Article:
Wayne Henderson (tb), Wilton Felder (ts), Joe Sample (p), Roy Gaines (g), Jimmy Bond (b), Stix Hooper (d)
Reference: FSRCD 751
Historically, The Jazz Crusaders were a nucleus of four in search of a bass player. Wayne Henderson, Wilton Felder, Joe Sample and Stix Hooper, were working together in various bands since their junior high school days in Houston, Texas circa 1953.
After leaving Texas and settling in Los Angeles, they made their first album, Freedom Sound, in 1961, and started musicians and critics talking about the aggressive new group from Texas, firmly rooted in tradition and growing inevitably from the blues.
Tenor saxophonist Felder, their major solo voice, is heavily in that David Newman-James Clay-Curtis Amy Texas groove. A very fast terminal vibrato lends excitement to his playing. Hendersons trombone was generally in the J.J. Johnson tradition but with just the right hint of raucousness to provide Felder the proper complement. Samples playing is florid but well-constructed and on the way to achieving an identity. Hooper, the nominal group leader, a tasty swinging drummer, provides a solid rhythmic base together with bassist Jimmy Bond. Guitarist Roy Gaines, who is in some of the tracks, and Bond, were not regulars but joined in for the dates. The second album, Lookin Ahead, definitely shows that The Jazz Crusaders were not merely a group of upstart youngsters blowing a library of well-arranged tunes, but a unit that brought a remarkable degree of maturity and ensemble rapport to their collective playing.
01. The Geek (Felder) 5:37
02. M.J.S. Funk (Henderson) 5:56
03. Thats It (Felder) 4:43
04. Freedom Sound (Sample) 8:21
05. Theme from Exodus (Gold) 3:48
06. Coon (Henderson) 4:18
07. Song of India (Rimsky-Korsakov, Arranged by Joe Sample) 4:04
08. Big Hunk of Funk (Felder) 5:01
09. Tonight (Bernstein-Sondheim) 2:51
10. 507 Neyland (Henderson) 3:57
11. Till All Ends (Sample) 3:32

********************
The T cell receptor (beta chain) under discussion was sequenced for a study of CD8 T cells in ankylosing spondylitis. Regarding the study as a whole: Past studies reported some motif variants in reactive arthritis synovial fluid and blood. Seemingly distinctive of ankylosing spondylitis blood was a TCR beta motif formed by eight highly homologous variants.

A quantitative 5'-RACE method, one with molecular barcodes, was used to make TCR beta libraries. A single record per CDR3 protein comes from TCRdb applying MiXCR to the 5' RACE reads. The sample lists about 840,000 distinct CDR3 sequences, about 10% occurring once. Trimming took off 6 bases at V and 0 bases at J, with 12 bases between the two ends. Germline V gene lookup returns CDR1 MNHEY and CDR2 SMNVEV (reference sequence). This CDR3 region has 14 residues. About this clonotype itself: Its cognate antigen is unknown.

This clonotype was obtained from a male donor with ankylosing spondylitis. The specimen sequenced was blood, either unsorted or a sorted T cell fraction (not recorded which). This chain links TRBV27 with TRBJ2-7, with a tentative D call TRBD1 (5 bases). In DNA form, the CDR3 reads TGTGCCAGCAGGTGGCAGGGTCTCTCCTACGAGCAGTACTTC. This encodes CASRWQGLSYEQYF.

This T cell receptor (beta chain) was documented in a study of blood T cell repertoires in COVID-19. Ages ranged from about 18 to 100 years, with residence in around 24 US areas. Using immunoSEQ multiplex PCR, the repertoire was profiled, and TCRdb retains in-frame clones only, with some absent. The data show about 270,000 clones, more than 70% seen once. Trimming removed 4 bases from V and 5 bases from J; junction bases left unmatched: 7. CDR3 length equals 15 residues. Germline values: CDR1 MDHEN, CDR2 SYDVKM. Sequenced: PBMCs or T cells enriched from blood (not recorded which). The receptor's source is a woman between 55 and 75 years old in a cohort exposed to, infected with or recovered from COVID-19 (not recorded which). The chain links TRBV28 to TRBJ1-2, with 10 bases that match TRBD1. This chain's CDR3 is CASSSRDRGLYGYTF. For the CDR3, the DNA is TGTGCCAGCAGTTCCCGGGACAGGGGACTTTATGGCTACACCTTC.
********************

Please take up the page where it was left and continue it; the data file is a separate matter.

12. Tortoise and the Hare (Sample) 4:23
13. In A Dream (Henderson) 3:21
14. Sinnin Sam (Hooper) 4:40
15. The Young Rabbits (Henderson) 3:35
16. Weather Beat (Sample) 2:33 (*)
17. Congolese Sermon (Henderson) 3:48 (*)
(*) Bonus Tracks
Tracks #1-6, from the album "Freedom Sound" (Pacific Jazz ST-27)
Tracks #7-15, from the album "Lookin' Ahead" (Pacific Jazz ST-43)
Tracks #16 & 17, from Pacific Jazz 45rpm (X-357)
Personnel on "Freedom Sound":
Wayne Henderson (tb), Wilton Felder (ts), Joe Sample (p), Roy Gaines (g on #1 & 4), Jimmy Bond (b), Stix Hooper (d).
Recorded at Pacific Enterprises Inc./Rex Studios, Los Angeles, May 24, 1961
Personnel on "Lookin' Ahead":
Same personnel except Roy Gaines.
Recorded at Pacific Enterprises Inc. / Rex Studios, Los Angeles,
January 7 (#7,9,10,11,13,14 & 15) & 19 (#8 & 12), 1962
Recorded at Pacific Enterprises Inc./Rex Studios, Los Angeles, 17 April (#16) & May 21 (#17), 1962
Original recordings produced by Richard Bock
Audio engineering by Richard Bock
Album covers and photographs by Woody Woodward
This CD release produced by Jordi Pujol
Stereo · 24-Bit Digitally Remastered
Notes on "Freedom Sounds":
"The first album by the Jazz Crusaders (which started an extensive series for Pacific Jazz) introduced the colorful quintet. With trombonist Wayne Henderson and tenor saxophonist Wilton Felder giving the ensembles a unique sound, the group (also featuring regular members pianist Joe Sample and drummer Stix Hooper along with guests Jimmy Bond on bass and guitarist Roy Gaines) managed to strike a balance between creative hard bop and accessible soul-jazz. In addition to their version of "Theme From Exodus" (hoping to jump on the bandwagon created by Eddie Harris' hit rendition), the Jazz Crusaders perform originals by Felder, Henderson, and Sample ("Freedom Sound")."
Notes on "Lookin' Ahead":
"The Jazz Crusaders' second recording is most notable for the introduction of Wayne Henderson's "The Young Rabbits," the best-known of the seven group originals which are performed on this LP along with "Song of India" and Leonard Bernstein's "Tonight." The tenor-trombone frontline created by Wilton Felder and Henderson, along with the funky yet swinging playing of pianist Joe Sample, drummer Stix Hooper and bassist Jimmy Bond on this hard-to-find set made the group instantly recognizable and surprisingly popular from the start."
Both by Scott Yanow - All Music Guide
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